Essay Preview: Patriot Act
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“Were dealing with terrorists who operate by highly sophisticated methods and technologies, some of which were not even available when our existing laws were written. The bill before me accounts for the new realities and dangers posed by modern terrorists. It will help law enforcement to identify, dismantle, disrupt, and punish terrorists before they strike,” (President George W. Bush at signing of Patriot Act, 2001). The terrorists of today cannot be reasoned with. We must do whatever necessary to ensure that there never will be another September 11th. Since the enactment of the Patriot Act, there have not been any major acts of terrorism committed on U.S. soil. If the Act had been established earlier, perhaps the tragedy of September 11th would have been prevented. The Patriot Act has applied common sense knowledge and resources to law enforcement, making it easier for them to seize terrorists before they strike.
The Patriot Act, however, has stirred up controversies amongst those who believe it to be a violation of our civil liberties. The ACLU (American Civil Liberties Union) argues that the Patriot Act not only fails to make us a safer nation, but also a less free one. They believe that it does not uphold our fundamental rights and freedoms. They want Congress to limit the sharing of information through wiretapping between the government, so as to preserve their privacy. The ACLU also believes the F.B.I., has been given too long a leash, that the Patriot Act has overstepped its boundaries. The ACLU has issued eighteen sheets, written dozens of letters to Congress and the Bush administration, and made hundreds of TV and radio appearances, calling on Congress to “defend the fundamental rights and freedoms that distinguish us from repressive societies in other parts of the world.”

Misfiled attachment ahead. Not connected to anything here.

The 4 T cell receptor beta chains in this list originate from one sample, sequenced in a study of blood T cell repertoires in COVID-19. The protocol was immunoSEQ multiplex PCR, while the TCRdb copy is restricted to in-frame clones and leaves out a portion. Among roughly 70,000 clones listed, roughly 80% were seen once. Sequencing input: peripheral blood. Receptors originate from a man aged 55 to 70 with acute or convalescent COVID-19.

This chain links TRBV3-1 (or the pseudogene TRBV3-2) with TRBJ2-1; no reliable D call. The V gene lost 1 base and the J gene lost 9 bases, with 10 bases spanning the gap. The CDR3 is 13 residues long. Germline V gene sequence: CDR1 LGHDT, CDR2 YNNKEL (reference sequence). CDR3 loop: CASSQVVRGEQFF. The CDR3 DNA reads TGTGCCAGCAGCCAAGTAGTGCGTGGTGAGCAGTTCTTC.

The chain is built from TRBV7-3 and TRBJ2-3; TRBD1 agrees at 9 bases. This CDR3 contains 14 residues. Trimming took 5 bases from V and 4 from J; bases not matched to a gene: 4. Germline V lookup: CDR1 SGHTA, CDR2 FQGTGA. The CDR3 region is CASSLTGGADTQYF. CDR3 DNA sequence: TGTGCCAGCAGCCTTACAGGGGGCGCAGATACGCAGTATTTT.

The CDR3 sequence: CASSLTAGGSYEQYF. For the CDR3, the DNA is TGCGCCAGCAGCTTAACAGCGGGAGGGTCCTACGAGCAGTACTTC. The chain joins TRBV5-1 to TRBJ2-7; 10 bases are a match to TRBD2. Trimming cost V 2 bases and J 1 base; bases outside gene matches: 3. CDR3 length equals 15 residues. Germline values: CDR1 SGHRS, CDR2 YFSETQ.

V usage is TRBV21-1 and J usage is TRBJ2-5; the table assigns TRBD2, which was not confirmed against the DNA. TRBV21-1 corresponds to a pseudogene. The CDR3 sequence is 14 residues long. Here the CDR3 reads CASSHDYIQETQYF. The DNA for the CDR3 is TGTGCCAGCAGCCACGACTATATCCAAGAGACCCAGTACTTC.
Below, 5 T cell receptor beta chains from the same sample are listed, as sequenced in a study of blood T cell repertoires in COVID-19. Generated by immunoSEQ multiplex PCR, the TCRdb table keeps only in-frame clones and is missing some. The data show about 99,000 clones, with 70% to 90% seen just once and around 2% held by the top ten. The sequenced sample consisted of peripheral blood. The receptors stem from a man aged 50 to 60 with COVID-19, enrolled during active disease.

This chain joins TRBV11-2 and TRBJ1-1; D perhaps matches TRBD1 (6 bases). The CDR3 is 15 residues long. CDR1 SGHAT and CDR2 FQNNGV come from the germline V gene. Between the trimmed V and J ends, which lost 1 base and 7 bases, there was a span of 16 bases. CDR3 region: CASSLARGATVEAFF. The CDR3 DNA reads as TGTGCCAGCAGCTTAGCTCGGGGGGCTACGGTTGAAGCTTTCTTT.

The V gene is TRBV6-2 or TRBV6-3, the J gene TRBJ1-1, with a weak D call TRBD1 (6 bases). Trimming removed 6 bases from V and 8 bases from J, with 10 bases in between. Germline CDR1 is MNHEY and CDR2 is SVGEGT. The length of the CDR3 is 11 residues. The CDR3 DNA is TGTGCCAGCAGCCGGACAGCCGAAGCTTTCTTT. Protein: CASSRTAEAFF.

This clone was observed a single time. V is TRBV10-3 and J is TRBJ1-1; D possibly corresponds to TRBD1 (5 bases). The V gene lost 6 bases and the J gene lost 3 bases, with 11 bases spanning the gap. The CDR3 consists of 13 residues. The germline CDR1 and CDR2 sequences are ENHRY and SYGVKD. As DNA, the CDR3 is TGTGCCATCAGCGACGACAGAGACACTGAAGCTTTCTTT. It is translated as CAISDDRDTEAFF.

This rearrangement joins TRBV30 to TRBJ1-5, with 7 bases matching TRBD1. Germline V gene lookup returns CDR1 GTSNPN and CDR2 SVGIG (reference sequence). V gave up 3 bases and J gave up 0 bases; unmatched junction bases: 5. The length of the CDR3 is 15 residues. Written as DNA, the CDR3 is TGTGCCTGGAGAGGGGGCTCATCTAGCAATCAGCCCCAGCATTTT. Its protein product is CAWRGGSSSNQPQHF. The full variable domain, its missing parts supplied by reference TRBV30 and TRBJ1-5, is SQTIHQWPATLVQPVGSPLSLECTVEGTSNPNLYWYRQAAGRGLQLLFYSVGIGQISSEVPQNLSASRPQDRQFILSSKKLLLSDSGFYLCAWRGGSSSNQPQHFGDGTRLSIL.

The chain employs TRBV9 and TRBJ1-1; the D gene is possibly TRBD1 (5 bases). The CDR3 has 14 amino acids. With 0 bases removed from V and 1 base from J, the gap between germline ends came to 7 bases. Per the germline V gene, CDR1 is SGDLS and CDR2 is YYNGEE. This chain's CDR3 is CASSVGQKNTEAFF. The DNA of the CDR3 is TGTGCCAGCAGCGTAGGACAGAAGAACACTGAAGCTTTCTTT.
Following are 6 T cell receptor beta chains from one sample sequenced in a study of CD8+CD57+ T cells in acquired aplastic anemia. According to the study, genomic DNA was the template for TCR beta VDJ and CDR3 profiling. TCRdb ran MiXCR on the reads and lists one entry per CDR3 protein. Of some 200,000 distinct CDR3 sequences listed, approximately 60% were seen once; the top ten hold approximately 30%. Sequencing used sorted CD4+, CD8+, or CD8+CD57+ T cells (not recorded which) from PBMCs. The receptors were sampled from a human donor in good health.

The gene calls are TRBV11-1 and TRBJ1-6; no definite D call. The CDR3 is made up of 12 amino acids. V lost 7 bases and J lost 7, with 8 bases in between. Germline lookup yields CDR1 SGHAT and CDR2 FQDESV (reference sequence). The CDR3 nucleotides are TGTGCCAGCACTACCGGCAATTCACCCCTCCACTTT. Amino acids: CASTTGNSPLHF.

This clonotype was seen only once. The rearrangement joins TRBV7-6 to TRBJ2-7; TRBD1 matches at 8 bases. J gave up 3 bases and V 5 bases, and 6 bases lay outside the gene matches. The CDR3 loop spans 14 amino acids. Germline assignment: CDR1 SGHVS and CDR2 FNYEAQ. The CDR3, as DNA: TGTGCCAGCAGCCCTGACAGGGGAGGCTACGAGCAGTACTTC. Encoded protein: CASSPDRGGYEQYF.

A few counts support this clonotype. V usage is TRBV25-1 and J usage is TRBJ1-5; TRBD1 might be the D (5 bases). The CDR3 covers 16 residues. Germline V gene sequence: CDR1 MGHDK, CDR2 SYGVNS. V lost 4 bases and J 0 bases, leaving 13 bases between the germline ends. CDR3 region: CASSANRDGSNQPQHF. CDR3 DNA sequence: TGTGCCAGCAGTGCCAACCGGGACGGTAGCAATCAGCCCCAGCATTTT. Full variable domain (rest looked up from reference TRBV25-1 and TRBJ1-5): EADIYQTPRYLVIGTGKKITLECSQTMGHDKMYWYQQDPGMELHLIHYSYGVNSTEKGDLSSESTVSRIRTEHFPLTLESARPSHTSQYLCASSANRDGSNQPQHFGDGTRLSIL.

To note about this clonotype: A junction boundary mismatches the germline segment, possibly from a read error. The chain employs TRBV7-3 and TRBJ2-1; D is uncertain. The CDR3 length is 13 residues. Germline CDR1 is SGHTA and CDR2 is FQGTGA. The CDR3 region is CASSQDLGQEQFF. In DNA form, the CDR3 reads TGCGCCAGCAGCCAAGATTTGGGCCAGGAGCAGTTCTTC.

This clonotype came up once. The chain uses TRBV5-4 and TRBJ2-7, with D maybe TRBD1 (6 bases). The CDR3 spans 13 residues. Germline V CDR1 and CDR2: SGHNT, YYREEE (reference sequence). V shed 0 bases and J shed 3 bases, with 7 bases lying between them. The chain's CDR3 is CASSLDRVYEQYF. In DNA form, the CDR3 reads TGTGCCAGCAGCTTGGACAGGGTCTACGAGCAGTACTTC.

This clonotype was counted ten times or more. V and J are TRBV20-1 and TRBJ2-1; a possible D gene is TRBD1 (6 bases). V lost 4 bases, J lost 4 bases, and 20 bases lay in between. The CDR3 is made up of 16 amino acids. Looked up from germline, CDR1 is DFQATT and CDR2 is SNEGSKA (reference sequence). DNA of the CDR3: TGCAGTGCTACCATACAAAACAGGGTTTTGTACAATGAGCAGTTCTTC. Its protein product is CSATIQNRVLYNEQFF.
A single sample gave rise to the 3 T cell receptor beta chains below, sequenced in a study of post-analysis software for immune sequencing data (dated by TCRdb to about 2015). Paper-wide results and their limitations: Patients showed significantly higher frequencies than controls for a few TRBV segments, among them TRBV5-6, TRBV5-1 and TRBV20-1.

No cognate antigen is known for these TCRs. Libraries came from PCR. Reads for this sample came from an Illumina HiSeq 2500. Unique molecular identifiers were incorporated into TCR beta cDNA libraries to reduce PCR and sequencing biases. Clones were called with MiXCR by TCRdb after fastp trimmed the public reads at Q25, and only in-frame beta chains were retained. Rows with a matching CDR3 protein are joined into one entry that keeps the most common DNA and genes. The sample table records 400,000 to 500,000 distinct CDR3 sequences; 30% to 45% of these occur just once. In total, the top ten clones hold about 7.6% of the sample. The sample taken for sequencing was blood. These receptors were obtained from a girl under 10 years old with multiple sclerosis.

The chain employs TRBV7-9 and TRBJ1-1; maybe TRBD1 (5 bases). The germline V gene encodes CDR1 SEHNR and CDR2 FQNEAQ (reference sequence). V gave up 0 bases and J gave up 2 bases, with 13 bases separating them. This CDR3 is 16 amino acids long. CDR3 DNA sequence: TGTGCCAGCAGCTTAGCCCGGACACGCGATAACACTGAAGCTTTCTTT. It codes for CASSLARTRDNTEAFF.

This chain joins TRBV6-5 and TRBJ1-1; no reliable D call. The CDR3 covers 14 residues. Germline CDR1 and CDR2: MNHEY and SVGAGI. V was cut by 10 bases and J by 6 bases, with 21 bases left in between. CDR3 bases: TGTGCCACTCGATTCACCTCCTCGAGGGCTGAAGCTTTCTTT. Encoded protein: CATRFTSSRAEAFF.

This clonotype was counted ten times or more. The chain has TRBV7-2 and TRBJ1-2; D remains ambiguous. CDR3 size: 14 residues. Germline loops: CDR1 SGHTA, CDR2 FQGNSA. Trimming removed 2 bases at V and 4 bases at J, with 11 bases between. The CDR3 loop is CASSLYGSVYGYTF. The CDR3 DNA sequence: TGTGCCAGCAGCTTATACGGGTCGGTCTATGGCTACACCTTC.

The Patriot Act, however, violates none of these liberties and is a key source in protecting our freedom. If we do not fight back against terrorists who want to take over this land, we will be no different from other repressed societies. It is our determination and strength that has set us apart from the rest of the world. The attack on September 11th stirred up a desire in Americans to want to protect and defend this nation. The Patriot Act is a tool for defending our fundamental rights and freedoms from and enemy who will show no mercy. Terrorists are embedded throughout America. They are webbed into the deepest sectors of this country and we must do whatever necessary to not let them get any further in tearing us down. By establishing these bills, we will save this nation from another September 11th. If we fail to act upon our threats, we will be no different from other oppressed nations. Chief Justice Robert Jackson says, “The Constitution is not a suicide pact. Failing to take strong measures to defend our nation against future attacks would amount to suicide. The U.S.A. Patriot Act is an important part of the nations efforts to fight back to defend freedom and liberty.”
The ACLU has also influenced Congress to limit the sharing of information obtained through wire-tapping. The Act has removed major barriers between communications of law enforcement, intelligence and national defense communities from talking and coordinating their work, to protecting the American people and national security. Senator John Edwards (D-NC) said about the Patriot Act, “We cannot prevail in the battle against terrorism if the right hand of our government has no idea what the left hand is doing.” One example of the progress of this law was when a federal grand jury just recently had indicted an individual in Florida, Sami al-Arian, for allegedly being the U.S. leader of the Palestinian Islamic Jihad, one of the worlds most violent terrorist outfits. Palestinian Islamic Jihad is responsible for the murder of over 100 innocent people including a young American, Alisa Flatow, who was killed in a tragic bus bombing incident in the Gaza strip. The Patriot Act assisted by enabling the full sharing of information and advice about the case among prosecutors and investigators. Such sharing of information leads to concrete detail. One section of the government may have not had enough substantial evidence to evict this murderer by itself. This gives the government a long enough leash that allows them to have a stronger hold on cases such as these.
According to the ACLU at a congressional meeting on January 24,2001, they stated, ” we know from history what happens when the F.B.I. is given too long a leash. It targets individuals and groups based on their advocacy and association rather than based on legitimate law-enforcement concerns.” However, history dating back to September 11th has proven that the F.B.I. has